At least 1,500 COVID-19 vaccine doses wasted in Ontario, ministry of health says
A COVID-19 vaccine is prepared to be administered at a hospital in Toronto on Monday, Dec. 14, 2020. THE CANADIAN PRESS/Frank Gunn
Published Thursday, March 4, 2021 9:02AM EST
The Ford government says at least 1,500 doses of COVID-19 vaccines were wasted since Ontario started inoculating people almost three months ago, CTV News Toronto has learned.
Data provided by the Ministry of Health confirms that approximately 1,100 doses of Pfizer BioNTech’s vaccine and 400 doses of Moderna’s vaccine it received from Dec. 14 to Mar. 2 went to waste, resulting in an average loss of 19 doses per day.
The wastage accounts for 0.1 per cent of Ontario’s total vaccine inventory, which was approximately 1,092,000 as of Tuesday.
Compared to the number of shots actually administered during that time, it represents 0.2 per cent.
In a statement, the ministry said there are “many reasons” why the vaccines weren’t administered, including “insufficient doses from a vial or vaccine storage and administration issues.”
"Vaccine wastage in Ontario is very minimal and uncommon, and Ontario’s health-care workers administering the vaccine are doing an incredible job ensuring doses of the COVID-19 vaccines don’t go to waste," a ministry spokesperson said in a statement.
The wasted doses could have fully vaccinated 750 Ontarians if they were administered.
The World Health Organization says some vaccine wastage is unavoidable and there were concerns prior to the arrival of COVID-19 vaccines in Canada that as many as one-fifth of the doses shipped to the country could end up being wasted due to the the storage requirements and distribution challenges.
At the beginning of Ontario’s vaccine rollout, chair of Ontario’s vaccine task force retired Gen. Rick Hillier emphasized administering doses to as many people as possible despite inoculating priority groups first due to fears of wasting the time-sensitive vials.
Hillier acknowledged at the time that some hospitals in the Greater Toronto Area chose to inoculate non-frontline health-care workers because some long-term care workers couldn’t travel to hospital inoculation sites in time before the vials expired.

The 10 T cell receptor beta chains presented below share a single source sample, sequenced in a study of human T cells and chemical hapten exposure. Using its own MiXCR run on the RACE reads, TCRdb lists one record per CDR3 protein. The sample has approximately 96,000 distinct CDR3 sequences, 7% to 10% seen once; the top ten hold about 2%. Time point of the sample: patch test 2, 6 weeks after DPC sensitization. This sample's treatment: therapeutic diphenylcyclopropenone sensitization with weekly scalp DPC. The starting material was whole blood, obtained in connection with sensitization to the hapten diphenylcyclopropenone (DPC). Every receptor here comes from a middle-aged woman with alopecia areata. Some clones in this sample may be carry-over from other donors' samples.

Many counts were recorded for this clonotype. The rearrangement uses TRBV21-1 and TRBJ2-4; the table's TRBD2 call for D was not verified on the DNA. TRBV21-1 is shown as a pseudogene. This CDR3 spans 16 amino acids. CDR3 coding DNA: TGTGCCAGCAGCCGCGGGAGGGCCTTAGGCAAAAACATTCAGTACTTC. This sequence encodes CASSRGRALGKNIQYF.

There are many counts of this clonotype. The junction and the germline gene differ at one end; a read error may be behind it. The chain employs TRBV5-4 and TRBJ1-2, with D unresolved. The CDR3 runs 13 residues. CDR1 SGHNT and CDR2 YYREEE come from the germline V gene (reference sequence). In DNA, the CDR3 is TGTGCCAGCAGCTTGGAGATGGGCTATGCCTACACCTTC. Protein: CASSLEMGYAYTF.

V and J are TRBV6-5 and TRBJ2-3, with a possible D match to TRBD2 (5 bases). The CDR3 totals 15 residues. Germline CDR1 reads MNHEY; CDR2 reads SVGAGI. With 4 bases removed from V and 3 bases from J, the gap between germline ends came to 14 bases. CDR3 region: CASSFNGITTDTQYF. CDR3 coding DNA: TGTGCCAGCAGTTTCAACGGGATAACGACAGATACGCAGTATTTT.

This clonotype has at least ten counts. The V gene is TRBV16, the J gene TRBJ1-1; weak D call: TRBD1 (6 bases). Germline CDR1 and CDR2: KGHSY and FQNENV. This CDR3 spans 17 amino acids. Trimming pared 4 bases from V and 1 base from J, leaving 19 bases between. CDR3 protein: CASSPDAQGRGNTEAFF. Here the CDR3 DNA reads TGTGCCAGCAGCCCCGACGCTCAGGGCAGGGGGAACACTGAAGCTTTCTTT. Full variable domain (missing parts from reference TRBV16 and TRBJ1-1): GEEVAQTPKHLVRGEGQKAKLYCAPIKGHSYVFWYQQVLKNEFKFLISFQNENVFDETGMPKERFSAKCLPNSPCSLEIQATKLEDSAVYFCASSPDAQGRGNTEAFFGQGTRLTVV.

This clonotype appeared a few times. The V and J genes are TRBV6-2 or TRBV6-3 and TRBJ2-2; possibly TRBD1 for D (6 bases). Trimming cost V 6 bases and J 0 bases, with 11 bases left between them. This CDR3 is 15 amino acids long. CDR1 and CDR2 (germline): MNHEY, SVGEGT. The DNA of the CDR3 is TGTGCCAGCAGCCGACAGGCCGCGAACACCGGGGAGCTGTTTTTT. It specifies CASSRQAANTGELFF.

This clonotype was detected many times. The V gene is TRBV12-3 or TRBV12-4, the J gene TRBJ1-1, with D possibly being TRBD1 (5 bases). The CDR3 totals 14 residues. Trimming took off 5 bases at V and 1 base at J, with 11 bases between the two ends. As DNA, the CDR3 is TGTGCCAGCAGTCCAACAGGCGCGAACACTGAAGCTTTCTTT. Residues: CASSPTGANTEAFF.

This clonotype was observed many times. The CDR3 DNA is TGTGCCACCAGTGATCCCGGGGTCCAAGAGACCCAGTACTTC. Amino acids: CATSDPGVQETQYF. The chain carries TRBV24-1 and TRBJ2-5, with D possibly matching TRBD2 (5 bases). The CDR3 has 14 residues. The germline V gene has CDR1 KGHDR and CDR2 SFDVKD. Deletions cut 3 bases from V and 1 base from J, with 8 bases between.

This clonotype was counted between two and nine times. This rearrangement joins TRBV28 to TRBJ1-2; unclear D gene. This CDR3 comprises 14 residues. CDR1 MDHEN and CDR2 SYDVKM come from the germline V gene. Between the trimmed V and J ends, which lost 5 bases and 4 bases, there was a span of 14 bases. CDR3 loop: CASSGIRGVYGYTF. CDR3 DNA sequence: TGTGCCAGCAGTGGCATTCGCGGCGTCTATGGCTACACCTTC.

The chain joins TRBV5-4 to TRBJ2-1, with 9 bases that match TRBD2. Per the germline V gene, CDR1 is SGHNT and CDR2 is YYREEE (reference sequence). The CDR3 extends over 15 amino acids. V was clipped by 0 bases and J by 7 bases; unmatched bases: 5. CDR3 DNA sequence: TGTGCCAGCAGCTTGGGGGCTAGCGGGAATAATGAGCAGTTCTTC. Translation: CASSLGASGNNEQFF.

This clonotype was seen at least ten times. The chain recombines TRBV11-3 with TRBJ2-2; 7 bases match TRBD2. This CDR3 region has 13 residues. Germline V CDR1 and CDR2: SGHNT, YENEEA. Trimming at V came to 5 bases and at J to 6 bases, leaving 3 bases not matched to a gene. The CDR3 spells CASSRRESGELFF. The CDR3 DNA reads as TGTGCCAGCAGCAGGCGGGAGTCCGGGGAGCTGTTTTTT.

“Because once we had opened those Pfizer vaccines and we could not move them at that stage, we did not want to waste them obviously,” Hillier said on Jan 13. “Speed trumps perfection.”
Pfizer and Moderna’s vaccines have to be stored in freezers and must be used shortly after being removed. AstraZeneca’s vaccine, which was approved for use across the country last week, does not have the same storage requirements and can be kept in refrigerators.
Since vaccinations began, some health units across the province said they had difficulties extracting a sixth dose from COVID-19 vaccine vials. Health Canada, however, said last month that a sixth dose can regularly be extracted from Pfizer’s vials. Getting a sixth dose requires the use of a special syringe that traps less vaccine in the syringe after it is injected.
Ontario is currently in Phase 1 of its vaccination program, which focuses on vaccinating many frontline health-care workers, chronic home care patients, long-term care home and retirement home residents and Indigenous adults. Last month, the province also confirmed that members of the general population who are 80 years old and older will also be included in Phase 1.
The ministry did not breakdown the amount of vaccine wastage in each of Ontario’s 34 public health units.
However, Niagara Region is the only public health unit that is reporting the total number of doses wasted, and listed that 11 doses had been tossed as of Mar. 3.
Ontario has administered more than 754,400 doses of COVID-19 vaccines as of Tuesday evening, and 266,710 people have been fully vaccinated.
Two doses of a vaccine administered several weeks apart is required for full immunization.
-With files from CTV News Toronto's Colin D'Mello